Locky Ransomware Replaces Dridex as the Top Email Security Threat
Locky was first identified in February 2016 and is believed to have been released by the criminal gang behind the Dridex banking malware. In fact, Locky is distributed using the infamous Necurs botnet, one of the largest botnets currently in operation. Necurs was also used to deliver Dridex malware, which was the top email security threat in Q1. Figures from Proofpoint suggest Locky has been used in 69% of email attacks involving malicious documents in Quarter 2, 2016.
Not only is Locky now the top email security threat, malicious message volume also increased significantly in quarter 2. Proofpoint charted the rise in malicious email volume and the Quarterly Threat Summary shows volume has increased by 230% since Q1, 2016.
Bear in mind that the huge rise in malicious emails occurred even though the Necurs botnet went silent in early June and Locky emails essentially stopped being delivered. However, the botnet did not remain inactive for long. By the end of June it was back with a vengeance, with huge volumes of Locky emails delivered as part of a massive new campaign.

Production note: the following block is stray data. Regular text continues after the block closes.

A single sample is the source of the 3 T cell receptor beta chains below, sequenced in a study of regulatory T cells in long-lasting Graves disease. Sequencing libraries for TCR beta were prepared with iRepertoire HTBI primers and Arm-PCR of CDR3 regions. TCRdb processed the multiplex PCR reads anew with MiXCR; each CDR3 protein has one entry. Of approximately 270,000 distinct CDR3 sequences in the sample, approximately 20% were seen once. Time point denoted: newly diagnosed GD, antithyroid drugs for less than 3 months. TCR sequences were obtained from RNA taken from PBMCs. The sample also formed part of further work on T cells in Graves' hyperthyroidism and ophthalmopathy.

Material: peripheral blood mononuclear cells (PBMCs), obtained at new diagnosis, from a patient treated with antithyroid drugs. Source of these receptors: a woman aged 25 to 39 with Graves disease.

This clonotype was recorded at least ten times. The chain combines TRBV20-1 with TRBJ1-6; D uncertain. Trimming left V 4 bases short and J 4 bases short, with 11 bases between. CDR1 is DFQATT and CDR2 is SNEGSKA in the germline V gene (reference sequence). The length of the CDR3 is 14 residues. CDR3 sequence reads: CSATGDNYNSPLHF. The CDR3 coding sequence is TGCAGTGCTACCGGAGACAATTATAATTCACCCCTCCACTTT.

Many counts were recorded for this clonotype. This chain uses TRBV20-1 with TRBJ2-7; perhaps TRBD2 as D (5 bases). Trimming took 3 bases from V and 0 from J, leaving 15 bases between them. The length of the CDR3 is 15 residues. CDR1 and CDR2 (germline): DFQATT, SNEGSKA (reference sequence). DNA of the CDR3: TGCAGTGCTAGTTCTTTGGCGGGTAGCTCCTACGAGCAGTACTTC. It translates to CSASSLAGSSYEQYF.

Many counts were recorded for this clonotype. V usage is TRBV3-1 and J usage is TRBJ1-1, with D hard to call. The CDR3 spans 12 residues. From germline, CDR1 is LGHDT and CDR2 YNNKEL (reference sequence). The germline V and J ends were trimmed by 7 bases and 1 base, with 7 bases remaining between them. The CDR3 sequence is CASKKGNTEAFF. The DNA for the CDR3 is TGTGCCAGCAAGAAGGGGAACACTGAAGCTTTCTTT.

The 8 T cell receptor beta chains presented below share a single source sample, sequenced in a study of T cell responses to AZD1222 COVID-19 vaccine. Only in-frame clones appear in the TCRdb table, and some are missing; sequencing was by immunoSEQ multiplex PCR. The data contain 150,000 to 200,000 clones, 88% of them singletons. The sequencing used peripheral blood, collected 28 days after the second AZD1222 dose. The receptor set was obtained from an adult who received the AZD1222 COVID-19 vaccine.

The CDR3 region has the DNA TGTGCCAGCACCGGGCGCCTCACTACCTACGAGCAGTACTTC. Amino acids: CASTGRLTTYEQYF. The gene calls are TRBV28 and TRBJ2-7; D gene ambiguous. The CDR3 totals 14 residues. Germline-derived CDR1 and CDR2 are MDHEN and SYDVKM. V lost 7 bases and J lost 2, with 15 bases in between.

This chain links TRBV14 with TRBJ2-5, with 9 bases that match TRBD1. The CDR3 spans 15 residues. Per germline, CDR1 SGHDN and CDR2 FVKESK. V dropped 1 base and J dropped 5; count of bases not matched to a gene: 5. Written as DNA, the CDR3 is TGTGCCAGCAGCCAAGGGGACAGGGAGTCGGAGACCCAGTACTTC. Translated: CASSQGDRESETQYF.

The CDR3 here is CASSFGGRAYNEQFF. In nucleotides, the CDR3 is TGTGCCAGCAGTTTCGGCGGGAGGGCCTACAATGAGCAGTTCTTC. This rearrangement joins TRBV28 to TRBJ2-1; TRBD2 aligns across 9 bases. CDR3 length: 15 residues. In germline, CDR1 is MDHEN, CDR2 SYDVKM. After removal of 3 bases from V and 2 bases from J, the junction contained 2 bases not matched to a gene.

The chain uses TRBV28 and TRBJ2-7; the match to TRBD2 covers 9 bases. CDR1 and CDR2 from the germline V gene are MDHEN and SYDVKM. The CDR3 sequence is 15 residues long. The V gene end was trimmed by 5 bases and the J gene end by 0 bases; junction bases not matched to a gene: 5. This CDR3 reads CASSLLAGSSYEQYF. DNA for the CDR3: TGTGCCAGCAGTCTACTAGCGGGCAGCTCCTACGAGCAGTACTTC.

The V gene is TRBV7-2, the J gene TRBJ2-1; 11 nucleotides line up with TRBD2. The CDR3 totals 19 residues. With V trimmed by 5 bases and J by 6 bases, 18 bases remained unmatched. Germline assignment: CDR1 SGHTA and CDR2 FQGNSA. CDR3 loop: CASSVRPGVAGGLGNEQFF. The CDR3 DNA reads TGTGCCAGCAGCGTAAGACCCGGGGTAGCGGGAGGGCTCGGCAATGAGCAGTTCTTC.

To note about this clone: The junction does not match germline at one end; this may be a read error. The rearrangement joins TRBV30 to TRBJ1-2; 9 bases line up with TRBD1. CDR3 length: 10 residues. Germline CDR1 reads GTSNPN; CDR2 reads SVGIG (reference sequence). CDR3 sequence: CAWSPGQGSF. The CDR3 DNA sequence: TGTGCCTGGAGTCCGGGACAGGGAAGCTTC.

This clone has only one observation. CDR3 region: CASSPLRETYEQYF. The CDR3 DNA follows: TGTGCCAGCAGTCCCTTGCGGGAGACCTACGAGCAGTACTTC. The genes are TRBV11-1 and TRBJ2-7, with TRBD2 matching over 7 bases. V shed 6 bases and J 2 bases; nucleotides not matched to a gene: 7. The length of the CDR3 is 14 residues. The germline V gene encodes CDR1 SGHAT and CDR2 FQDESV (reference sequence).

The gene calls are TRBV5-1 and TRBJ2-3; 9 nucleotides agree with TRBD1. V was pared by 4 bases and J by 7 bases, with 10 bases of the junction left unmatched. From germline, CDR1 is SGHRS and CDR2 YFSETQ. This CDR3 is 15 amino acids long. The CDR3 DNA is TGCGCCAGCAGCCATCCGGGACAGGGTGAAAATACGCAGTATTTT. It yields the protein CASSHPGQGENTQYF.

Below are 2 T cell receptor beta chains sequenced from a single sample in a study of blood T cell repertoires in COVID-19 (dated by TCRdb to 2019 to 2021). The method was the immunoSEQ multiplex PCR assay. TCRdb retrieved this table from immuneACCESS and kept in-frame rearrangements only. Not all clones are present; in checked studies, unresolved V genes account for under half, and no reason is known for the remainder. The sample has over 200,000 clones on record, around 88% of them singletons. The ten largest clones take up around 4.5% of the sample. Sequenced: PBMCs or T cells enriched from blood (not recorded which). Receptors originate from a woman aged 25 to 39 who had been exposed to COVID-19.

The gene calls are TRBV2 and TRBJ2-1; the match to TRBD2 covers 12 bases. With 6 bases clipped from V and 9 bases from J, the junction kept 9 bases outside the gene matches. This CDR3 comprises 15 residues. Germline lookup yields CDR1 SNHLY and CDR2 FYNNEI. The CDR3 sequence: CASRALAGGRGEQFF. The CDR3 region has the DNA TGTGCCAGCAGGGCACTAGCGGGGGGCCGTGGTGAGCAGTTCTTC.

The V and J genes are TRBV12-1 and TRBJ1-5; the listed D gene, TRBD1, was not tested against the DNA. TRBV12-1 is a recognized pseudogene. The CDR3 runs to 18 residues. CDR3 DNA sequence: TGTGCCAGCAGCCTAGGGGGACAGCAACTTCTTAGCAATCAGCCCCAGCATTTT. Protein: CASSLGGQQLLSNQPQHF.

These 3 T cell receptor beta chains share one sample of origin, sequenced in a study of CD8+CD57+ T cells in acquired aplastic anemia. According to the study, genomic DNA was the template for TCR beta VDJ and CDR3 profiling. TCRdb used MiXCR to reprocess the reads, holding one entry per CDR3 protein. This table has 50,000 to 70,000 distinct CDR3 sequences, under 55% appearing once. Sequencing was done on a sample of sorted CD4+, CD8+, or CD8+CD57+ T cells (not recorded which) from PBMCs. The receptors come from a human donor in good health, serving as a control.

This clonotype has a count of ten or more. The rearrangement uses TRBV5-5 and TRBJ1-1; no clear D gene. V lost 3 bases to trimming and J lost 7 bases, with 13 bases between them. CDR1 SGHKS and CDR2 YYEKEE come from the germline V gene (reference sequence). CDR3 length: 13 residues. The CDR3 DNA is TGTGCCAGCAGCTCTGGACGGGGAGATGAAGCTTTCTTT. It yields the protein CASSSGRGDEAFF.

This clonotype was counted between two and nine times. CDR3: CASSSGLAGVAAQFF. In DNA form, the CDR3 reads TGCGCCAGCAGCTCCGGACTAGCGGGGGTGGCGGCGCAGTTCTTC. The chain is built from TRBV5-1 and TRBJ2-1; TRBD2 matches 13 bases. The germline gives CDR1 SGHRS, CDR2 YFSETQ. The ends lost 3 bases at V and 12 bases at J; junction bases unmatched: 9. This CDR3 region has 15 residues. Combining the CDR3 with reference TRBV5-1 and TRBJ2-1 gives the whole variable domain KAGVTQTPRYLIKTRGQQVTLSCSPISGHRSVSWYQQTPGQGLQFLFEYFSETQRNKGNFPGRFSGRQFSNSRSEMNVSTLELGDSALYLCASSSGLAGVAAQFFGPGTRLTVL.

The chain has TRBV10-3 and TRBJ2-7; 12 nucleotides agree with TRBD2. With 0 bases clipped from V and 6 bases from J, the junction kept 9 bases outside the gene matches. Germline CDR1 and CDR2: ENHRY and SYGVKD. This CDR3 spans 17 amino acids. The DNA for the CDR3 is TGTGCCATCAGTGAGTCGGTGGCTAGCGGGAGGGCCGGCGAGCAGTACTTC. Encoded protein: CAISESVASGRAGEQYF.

Exploit Kits Are Mostly Delivering CryptXXX Crypto-Ransomware
While Locky may be the top email security threat, exploit kits still pose a major risk to businesses and personal computer users. The Angler exploit kit may have died a death in early June, but Neutrino has now taken over as the EK of choice. Neutrino is targeting numerous vulnerabilities and CryptXXX crypto-ransomware is the main threat. The ransomware variant only appeared in Q2, but it has fast become a major problem and the most common EK threat.
CryptXXX may now be the most prevalent EK ransomware variant in use; however, there has been an explosion in the number of ransomware variants in 2016. Since the final quarter of 2015, the number of ransomware variants has increased by a factor of between 5 and 6 according to Proofpoint. The majority of ransomware is delivered via exploit kits, although many users are directed to malicious websites via links delivered by spam email.
Fortunately, EK activity has fallen considerably since April. Angler EK activity started to decline in late April and by the start of June EK activity had dropped by around 96%. Since the end of June, EK activity has started to increase with Neutrino the main EK now in use. Fortunately, EK activity has not returned to pre April levels. So far at least.